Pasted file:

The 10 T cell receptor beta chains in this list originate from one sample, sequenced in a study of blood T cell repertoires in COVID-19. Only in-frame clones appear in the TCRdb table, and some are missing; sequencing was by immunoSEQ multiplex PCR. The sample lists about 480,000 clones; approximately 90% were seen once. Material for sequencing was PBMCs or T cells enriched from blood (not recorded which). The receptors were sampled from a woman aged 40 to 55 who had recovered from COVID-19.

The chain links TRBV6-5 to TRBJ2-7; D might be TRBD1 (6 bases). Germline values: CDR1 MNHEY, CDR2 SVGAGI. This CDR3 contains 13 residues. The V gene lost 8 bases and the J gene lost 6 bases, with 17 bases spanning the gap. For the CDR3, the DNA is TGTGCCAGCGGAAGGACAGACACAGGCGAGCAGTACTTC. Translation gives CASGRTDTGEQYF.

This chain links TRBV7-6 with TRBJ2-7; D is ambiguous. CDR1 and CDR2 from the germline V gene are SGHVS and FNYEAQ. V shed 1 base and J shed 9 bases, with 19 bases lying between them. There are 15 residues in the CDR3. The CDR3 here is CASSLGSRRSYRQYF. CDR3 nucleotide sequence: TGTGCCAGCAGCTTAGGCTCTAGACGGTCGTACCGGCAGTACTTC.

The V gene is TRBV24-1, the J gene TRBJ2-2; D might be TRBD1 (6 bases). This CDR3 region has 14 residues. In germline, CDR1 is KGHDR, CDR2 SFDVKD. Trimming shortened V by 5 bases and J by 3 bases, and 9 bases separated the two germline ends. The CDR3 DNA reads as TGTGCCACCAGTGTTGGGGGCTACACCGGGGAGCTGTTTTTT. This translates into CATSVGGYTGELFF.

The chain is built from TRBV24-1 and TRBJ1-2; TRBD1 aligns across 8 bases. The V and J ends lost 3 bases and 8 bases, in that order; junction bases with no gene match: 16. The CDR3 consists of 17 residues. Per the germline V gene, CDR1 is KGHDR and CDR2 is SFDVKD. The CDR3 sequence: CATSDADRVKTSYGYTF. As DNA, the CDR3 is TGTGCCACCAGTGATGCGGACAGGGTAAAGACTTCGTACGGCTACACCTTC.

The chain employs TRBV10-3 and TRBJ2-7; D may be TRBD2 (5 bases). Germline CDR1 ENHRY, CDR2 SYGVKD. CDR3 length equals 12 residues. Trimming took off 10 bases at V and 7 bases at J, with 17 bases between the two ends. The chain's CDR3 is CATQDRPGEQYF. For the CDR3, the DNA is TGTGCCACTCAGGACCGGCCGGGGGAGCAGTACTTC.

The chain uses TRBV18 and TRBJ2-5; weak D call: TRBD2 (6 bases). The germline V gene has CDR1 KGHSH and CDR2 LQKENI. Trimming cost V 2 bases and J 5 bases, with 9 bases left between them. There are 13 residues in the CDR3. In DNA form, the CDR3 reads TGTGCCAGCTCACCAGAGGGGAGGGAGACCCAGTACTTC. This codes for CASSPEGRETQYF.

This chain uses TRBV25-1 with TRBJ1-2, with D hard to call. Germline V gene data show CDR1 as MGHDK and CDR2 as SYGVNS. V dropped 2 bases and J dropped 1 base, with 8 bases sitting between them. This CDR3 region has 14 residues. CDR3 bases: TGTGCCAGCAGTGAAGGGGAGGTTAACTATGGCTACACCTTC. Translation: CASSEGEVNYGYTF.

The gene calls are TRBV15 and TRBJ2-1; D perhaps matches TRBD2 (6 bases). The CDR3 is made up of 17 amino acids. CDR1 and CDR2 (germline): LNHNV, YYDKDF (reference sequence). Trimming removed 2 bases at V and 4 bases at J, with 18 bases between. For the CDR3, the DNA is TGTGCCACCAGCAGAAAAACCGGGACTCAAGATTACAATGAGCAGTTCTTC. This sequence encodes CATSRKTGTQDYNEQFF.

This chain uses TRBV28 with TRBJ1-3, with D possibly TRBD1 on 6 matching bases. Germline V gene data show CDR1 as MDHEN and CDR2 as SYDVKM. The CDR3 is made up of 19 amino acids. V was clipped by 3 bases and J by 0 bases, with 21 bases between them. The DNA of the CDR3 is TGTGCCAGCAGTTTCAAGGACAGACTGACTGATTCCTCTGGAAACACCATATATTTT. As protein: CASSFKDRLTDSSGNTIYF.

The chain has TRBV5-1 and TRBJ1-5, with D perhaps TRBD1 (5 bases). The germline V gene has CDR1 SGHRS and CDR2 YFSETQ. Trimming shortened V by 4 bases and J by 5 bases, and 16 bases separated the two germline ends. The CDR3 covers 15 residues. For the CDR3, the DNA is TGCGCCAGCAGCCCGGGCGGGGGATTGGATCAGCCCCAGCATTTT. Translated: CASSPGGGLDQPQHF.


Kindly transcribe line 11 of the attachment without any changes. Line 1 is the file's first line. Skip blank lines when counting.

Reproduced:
The chain has TRBV5-1 and TRBJ1-5, with D perhaps TRBD1 (5 bases). The germline V gene has CDR1 SGHRS and CDR2 YFSETQ. Trimming shortened V by 4 bases and J by 5 bases, and 16 bases separated the two germline ends. The CDR3 covers 15 residues. For the CDR3, the DNA is TGCGCCAGCAGCCCGGGCGGGGGATTGGATCAGCCCCAGCATTTT. Translated: CASSPGGGLDQPQHF.